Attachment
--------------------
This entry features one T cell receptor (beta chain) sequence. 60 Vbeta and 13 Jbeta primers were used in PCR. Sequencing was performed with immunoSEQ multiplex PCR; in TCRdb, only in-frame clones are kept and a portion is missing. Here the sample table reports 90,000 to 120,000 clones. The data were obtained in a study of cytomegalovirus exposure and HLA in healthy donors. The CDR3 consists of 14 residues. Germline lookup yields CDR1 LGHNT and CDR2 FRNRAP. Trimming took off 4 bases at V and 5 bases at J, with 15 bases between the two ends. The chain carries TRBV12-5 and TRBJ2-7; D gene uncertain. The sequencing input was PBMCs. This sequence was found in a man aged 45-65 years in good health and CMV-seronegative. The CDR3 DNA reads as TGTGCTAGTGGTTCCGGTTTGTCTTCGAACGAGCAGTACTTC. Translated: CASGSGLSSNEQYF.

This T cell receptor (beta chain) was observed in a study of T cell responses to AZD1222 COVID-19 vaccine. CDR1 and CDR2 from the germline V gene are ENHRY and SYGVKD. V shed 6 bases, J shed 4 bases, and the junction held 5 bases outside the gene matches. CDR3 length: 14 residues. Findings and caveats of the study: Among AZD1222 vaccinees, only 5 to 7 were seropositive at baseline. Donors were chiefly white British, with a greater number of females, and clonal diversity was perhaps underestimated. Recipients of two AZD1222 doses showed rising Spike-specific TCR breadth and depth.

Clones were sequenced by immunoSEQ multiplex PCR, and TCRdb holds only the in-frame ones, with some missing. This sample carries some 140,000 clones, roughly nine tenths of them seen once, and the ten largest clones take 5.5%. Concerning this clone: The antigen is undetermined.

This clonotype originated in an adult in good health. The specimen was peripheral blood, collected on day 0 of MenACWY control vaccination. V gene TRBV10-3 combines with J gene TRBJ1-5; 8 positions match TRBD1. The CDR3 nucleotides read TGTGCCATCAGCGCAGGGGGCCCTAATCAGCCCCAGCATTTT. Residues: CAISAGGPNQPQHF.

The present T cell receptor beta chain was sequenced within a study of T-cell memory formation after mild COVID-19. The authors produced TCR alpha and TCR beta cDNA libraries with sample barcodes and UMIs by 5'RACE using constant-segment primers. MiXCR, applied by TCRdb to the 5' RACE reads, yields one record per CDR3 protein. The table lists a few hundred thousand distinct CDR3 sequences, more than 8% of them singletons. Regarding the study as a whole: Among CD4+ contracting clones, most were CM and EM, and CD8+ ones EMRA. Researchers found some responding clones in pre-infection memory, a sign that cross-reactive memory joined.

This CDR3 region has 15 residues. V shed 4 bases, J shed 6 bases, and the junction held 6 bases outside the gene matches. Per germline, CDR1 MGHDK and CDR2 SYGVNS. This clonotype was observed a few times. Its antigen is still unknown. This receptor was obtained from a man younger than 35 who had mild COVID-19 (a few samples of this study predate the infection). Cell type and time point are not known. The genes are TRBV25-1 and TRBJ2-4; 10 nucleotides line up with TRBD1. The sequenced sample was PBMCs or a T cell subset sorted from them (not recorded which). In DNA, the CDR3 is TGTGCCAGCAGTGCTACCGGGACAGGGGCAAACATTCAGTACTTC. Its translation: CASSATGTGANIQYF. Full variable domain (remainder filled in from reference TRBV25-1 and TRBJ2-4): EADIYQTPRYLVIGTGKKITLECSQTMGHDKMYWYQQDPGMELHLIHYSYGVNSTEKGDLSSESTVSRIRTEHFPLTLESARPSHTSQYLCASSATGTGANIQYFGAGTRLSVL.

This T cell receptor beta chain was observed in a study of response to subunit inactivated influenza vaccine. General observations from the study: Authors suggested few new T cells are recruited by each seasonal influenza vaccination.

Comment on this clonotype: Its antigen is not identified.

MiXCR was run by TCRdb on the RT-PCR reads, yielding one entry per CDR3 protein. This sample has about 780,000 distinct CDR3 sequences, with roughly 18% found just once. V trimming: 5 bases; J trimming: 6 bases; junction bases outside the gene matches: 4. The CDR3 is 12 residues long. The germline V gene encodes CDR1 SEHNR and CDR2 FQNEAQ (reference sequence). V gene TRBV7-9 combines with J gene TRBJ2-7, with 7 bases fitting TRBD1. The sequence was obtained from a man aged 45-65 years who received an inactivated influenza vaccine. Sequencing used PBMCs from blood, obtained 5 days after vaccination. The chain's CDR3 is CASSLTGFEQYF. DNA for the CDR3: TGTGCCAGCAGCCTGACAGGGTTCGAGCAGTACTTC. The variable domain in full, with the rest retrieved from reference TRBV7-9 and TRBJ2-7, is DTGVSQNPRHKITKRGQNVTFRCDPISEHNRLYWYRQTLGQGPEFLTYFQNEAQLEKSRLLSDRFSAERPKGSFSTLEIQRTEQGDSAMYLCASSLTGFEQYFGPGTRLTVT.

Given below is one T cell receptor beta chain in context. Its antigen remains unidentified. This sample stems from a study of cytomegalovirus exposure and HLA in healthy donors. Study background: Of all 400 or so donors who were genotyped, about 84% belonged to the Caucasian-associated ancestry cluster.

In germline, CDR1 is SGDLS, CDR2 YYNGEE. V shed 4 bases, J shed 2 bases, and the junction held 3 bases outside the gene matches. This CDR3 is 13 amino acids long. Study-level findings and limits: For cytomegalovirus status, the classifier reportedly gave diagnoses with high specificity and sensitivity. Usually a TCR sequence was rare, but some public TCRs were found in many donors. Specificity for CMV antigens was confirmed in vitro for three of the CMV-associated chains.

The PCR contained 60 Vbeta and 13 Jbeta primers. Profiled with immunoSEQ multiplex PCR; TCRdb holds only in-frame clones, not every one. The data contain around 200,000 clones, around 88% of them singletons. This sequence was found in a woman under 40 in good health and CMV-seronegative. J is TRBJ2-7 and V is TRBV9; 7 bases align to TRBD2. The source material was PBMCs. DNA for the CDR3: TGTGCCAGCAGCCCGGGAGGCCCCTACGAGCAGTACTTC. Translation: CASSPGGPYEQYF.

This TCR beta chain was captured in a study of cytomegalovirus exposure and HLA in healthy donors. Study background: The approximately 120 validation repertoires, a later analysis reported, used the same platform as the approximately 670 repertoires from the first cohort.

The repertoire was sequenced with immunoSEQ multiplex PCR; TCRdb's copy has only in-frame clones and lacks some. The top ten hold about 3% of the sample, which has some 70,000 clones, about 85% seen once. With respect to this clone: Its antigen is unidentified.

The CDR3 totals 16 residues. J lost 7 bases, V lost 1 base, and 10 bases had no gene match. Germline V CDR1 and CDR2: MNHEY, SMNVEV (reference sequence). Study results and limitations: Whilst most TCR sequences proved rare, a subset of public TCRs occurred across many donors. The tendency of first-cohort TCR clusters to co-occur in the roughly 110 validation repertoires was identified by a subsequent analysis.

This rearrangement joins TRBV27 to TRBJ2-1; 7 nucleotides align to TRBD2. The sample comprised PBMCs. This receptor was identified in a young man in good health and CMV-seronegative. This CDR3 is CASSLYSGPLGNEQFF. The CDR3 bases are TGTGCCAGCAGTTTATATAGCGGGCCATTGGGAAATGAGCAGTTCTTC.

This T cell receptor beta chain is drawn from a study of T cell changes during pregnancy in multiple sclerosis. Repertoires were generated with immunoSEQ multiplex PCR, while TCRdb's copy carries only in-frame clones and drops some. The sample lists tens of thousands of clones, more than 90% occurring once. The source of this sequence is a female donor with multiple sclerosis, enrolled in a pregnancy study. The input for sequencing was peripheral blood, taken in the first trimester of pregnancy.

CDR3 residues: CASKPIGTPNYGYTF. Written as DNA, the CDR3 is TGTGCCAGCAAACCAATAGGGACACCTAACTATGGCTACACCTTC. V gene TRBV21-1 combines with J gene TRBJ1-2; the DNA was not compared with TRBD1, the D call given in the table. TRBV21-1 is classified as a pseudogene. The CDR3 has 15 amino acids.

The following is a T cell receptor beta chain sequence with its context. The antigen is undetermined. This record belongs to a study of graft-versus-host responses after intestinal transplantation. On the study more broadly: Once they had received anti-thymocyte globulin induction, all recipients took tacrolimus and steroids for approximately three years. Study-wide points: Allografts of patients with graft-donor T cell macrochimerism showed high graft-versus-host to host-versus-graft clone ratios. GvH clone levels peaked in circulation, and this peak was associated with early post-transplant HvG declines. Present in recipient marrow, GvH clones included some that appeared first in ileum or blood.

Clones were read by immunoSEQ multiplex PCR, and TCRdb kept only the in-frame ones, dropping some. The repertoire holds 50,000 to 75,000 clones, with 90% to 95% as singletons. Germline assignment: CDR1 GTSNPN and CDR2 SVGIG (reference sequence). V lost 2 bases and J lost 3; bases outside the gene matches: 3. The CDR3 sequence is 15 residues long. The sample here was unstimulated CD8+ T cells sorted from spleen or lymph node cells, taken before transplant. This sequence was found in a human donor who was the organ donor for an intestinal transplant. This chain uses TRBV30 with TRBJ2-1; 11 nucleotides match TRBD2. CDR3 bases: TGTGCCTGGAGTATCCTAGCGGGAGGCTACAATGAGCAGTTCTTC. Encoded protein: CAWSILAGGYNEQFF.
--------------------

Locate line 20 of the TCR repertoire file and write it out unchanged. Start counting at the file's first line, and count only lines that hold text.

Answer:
Clones were read by immunoSEQ multiplex PCR, and TCRdb kept only the in-frame ones, dropping some. The repertoire holds 50,000 to 75,000 clones, with 90% to 95% as singletons. Germline assignment: CDR1 GTSNPN and CDR2 SVGIG (reference sequence). V lost 2 bases and J lost 3; bases outside the gene matches: 3. The CDR3 sequence is 15 residues long. The sample here was unstimulated CD8+ T cells sorted from spleen or lymph node cells, taken before transplant. This sequence was found in a human donor who was the organ donor for an intestinal transplant. This chain uses TRBV30 with TRBJ2-1; 11 nucleotides match TRBD2. CDR3 bases: TGTGCCTGGAGTATCCTAGCGGGAGGCTACAATGAGCAGTTCTTC. Encoded protein: CAWSILAGGYNEQFF.